As I entered one of the big box stores, I knew time was fleeting. The local government officials had just closed all the restaurants. All major events canceled. How much longer would it be possible to buy food and necessary items?
The Coronavirus jack-knifed us into what felt like a pre-apocalyptic world. Empty shelves. Shoppers avoiding each other, keeping their social distance. Hygienic wipes in my pocket to kill the germs on my cart, my hands, the number pad.
What in the world happened to our comfortable norm? The virus and its effects showed us how fragile life can be.
So how do we find hope when life unravels?
Focus on God instead of the Problem. During other emotional apocalypses in my life, problems have seemed insurmountable.
A period of 14 months with no job and no unemployment insurance. Cancer scares for my son and me. The medical tests alone were enough to saturate our emotions with fear. A father dying slowly from dementia, a mother locked in the shadows of Alzheimer’s. Miscarriages. A toxic job environment. Multiple abuses over a lifetime.
When I was training to become a Stephen Minister, we were assigned the task of writing about the losses in our lives. I filled my 3×5 card front and back.
Another minister saw it and said, “You win.”
“I don’t think so,” I responded.
During each of those problems, every time I felt overwhelmed, I tried to focus on God rather than the situation. I filled my journal with all the attributes of God that I had personally experienced. My Bible was colored with highlighted verses about God’s love and care.
Sometimes I spoke out loud to the problem itself. “Go away. Leave me alone. I will trust in God.”
So that’s what I’m doing now, during this Covid-19 outbreak. I’m filling my journal with all the ways God is protecting us. My Bible reflects the colors of new highlighters and more verses talking about God’s loving care.
And sometimes I shout, “Go away, you filthy virus. Leave me alone fear. I am determined to trust in God.”
Focus on the Lesson rather than the Pain. It is so easy to complain about self-quarantine, to frown about the fact that I am in the “risky” demographic, to worry about the numbers of people dying.
But what can we learn from this situation? How can we turn it into a lesson?
We can pull out the old recipes Grandma used during the Great Depression. The creativity of those depression-era cooks came from a deep survival mode. When food was rationed and winter threatened, they learned how to add more water to the soup, how to make beans the main protein source.
We can do the same.
We are learning how to stay at home and be families once again. The kids are out of school. Teach them how to cook, how to clean a bathroom properly, how to make a bed with hospital corners, how to change a flat tire.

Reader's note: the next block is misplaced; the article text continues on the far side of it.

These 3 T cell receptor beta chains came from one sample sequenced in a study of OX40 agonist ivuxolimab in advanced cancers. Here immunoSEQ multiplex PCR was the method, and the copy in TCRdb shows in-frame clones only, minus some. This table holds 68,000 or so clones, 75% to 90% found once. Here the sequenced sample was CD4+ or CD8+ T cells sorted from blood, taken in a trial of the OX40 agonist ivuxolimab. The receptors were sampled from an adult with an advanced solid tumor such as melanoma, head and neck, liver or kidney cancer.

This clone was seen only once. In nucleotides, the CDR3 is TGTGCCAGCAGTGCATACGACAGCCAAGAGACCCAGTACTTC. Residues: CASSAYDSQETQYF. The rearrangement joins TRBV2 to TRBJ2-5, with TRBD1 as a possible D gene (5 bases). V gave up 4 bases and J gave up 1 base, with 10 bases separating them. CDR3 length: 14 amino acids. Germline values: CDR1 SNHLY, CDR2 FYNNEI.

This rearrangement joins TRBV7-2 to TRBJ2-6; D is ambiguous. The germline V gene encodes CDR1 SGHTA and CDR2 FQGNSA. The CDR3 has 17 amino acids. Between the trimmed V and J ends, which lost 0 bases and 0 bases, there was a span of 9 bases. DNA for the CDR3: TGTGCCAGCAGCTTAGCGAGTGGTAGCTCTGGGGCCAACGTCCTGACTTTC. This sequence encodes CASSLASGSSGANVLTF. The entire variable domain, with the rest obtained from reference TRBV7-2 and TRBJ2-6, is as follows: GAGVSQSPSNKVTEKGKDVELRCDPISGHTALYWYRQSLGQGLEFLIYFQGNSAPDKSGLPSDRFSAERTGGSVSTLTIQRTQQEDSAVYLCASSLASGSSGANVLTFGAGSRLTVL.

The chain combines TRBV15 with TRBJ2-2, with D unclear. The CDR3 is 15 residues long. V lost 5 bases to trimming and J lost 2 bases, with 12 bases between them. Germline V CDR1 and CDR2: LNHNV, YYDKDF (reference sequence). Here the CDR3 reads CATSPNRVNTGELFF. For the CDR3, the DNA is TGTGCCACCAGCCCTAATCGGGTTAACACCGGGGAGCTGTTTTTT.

Gather around the dinner table and learn more about each other. Sing a song. Dust off the board games and play together. Find out how beautiful family bonding can be.
I believe we will also learn how much we took for granted — before the Coronavirus shouted from every internet site.
How easy was it to just pull into a restaurant and order a meal? How many of us fell to the impulse of buying because the shelves were full of wondrous things?
Perhaps now we will be more grateful for the little we DO have. We will learn how it feels to truly be thankful.
Focus on the Future instead of the Present. Hope looks beyond the current problem toward an optimistic tomorrow.
One day, hopefully soon, this virus will wear itself out. We will dig out from our isolation bunkers and find freedom again.
We grieve the loss of so many dear souls today, but in the future — babies will be born, another generation will arise. Healthcare services will normalize, and we won’t be afraid to join groups.
Keep focused on what the new tomorrow will bring. Perhaps our “normal” will be completely changed for the better. Re-energized. More of a dominance on mercy, justice and how to walk humbly with our God.
When all this is over, we may save more for the next crisis and treat small business owners with more respect. Our leaders will keep in place the disaster plans other administrations toiled over. Nobody will hoard toilet paper, because it will no longer be the domineering purchase.
We will be glad to see each other, hug more, appreciate church leaders and healthcare workers who continued to meet the needs.
And the news cycles will underscore baseball games, fashions of the new season and the pride we take in our people. He-roes and She-roes will emerge from this crisis, and we will make more commitments to keep family together, to help one another each day.
One of the verses in my Bible is highlighted, then colored over with another hue, then framed in black ink. I have returned to it multiple times. It has become my mantra when life unravels.
“Hope in God, for I will yet praise him, my Savior and my God” (Psalm 43:5).
Stay in hope. Live in the yet.
©2020 RJ Thesman – All Rights Reserved
The Lenten Season is a time to focus on the Future – on the promise of Resurrection. Who were the women during that period of history? Check out The Women of Passion Week and discover new stories of courage.
Great thoughts here, RJ!
Thanks, Sally. From my speaking notes – I’ve done this one multiple times and decided it was time for a blog post.
Beautifully said! Thank you so much!!
Thanks for the comment, Lavon. Stay in hope !
Very hopeful and thoughtful
Thanks, Debbie. I’m praying for the family.
Lots of good reminders! Thanks!
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I appreciate the comment and the encouragement, Linda. Take care !
Straight to the heart of what we are in. Once again…Beautiful.
Thanks for the comment, Wina. I appreciate the encouragement !